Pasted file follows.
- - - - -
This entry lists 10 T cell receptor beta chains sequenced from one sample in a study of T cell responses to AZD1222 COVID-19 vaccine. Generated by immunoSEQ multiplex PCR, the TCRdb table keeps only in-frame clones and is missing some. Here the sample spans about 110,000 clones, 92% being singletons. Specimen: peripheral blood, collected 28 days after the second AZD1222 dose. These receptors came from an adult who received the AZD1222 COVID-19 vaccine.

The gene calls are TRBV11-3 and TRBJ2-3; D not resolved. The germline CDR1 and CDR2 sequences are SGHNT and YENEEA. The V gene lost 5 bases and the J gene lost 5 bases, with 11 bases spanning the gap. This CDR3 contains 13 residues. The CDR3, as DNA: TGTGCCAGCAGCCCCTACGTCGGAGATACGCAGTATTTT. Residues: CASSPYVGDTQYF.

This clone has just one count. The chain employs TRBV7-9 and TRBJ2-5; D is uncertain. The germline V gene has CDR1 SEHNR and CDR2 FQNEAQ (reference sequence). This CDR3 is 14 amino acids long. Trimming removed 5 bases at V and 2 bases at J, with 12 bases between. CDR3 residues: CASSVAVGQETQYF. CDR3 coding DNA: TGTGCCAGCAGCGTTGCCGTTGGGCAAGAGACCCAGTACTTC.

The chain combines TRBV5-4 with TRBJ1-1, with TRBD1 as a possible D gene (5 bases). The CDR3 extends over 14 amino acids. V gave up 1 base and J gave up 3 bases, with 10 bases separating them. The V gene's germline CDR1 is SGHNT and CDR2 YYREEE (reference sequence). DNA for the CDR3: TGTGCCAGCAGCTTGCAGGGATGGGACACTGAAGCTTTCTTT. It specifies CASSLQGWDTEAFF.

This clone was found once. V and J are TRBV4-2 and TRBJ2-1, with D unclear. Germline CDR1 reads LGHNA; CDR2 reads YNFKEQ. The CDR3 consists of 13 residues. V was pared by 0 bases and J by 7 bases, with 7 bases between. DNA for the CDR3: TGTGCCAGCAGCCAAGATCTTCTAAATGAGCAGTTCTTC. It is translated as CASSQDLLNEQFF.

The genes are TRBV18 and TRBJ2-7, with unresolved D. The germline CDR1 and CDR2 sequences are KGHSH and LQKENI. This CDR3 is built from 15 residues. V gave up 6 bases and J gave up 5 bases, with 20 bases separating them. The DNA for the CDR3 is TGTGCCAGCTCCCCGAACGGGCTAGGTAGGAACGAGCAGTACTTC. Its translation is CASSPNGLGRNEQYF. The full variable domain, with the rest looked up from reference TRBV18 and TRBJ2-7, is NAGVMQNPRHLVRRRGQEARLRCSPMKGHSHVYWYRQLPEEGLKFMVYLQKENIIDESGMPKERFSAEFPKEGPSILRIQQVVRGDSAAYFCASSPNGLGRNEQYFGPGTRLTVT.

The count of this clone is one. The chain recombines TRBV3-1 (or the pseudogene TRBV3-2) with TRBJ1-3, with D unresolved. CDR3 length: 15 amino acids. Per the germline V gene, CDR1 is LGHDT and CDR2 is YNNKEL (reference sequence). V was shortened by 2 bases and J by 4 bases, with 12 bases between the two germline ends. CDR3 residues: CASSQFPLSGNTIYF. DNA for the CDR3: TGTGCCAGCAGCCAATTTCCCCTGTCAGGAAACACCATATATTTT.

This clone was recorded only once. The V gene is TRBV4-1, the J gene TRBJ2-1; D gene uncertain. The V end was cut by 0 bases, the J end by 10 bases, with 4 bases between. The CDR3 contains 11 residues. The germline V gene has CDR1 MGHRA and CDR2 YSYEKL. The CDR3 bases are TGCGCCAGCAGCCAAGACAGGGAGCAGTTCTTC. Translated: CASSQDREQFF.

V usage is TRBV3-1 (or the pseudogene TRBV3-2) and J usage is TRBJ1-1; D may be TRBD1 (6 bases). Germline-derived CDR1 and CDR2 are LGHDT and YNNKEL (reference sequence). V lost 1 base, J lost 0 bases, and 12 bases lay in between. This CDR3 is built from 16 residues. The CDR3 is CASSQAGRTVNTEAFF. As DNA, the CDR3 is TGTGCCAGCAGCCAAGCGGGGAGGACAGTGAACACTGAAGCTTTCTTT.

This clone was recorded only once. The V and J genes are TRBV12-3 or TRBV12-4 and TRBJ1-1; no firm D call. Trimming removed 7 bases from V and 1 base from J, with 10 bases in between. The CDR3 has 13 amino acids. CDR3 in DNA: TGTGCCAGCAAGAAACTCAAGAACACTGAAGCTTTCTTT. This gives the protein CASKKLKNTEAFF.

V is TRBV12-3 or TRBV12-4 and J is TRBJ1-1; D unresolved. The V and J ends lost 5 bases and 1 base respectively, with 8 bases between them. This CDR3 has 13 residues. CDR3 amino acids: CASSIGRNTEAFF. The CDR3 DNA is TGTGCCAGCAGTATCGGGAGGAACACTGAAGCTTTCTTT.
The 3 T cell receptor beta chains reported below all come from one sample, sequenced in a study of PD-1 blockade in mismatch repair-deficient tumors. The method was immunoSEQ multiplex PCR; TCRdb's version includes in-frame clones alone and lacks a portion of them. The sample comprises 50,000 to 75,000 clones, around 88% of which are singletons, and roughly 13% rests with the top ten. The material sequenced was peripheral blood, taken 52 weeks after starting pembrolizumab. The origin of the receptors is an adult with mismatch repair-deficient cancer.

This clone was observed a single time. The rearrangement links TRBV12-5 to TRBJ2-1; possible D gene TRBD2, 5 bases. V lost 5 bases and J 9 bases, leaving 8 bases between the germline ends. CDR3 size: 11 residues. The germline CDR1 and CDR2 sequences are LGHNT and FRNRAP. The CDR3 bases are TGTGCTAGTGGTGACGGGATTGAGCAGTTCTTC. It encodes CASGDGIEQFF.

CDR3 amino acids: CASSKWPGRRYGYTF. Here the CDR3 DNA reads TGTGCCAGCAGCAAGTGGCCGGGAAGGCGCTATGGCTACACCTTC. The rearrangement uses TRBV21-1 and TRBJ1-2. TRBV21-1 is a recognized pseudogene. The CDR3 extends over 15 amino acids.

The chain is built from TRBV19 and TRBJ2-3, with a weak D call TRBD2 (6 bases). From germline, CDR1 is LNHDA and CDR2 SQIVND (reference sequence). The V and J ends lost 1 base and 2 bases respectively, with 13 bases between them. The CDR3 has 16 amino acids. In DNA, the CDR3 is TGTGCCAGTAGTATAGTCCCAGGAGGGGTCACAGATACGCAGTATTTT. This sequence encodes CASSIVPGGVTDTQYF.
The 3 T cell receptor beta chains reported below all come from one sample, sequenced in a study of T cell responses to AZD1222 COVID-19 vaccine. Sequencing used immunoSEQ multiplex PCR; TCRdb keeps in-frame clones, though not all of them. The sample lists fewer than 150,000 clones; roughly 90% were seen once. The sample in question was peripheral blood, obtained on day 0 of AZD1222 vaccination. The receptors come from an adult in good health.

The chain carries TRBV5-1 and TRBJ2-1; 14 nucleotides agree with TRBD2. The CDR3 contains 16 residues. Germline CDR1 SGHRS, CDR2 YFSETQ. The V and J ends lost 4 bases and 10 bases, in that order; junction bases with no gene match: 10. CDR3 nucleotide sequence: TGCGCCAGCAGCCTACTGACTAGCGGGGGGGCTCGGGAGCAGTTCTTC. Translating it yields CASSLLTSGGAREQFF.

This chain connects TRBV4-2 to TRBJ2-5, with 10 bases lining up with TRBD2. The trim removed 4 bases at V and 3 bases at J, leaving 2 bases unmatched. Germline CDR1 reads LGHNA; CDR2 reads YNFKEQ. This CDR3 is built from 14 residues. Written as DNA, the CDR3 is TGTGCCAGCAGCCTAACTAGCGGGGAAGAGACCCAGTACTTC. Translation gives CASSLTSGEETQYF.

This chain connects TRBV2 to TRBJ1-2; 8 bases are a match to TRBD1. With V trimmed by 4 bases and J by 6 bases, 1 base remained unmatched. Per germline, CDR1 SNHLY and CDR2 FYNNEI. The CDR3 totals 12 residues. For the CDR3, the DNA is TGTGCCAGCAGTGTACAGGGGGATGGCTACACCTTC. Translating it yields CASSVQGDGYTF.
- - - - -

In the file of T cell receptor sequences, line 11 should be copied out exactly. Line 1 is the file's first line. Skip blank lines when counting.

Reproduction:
V is TRBV12-3 or TRBV12-4 and J is TRBJ1-1; D unresolved. The V and J ends lost 5 bases and 1 base respectively, with 8 bases between them. This CDR3 has 13 residues. CDR3 amino acids: CASSIGRNTEAFF. The CDR3 DNA is TGTGCCAGCAGTATCGGGAGGAACACTGAAGCTTTCTTT.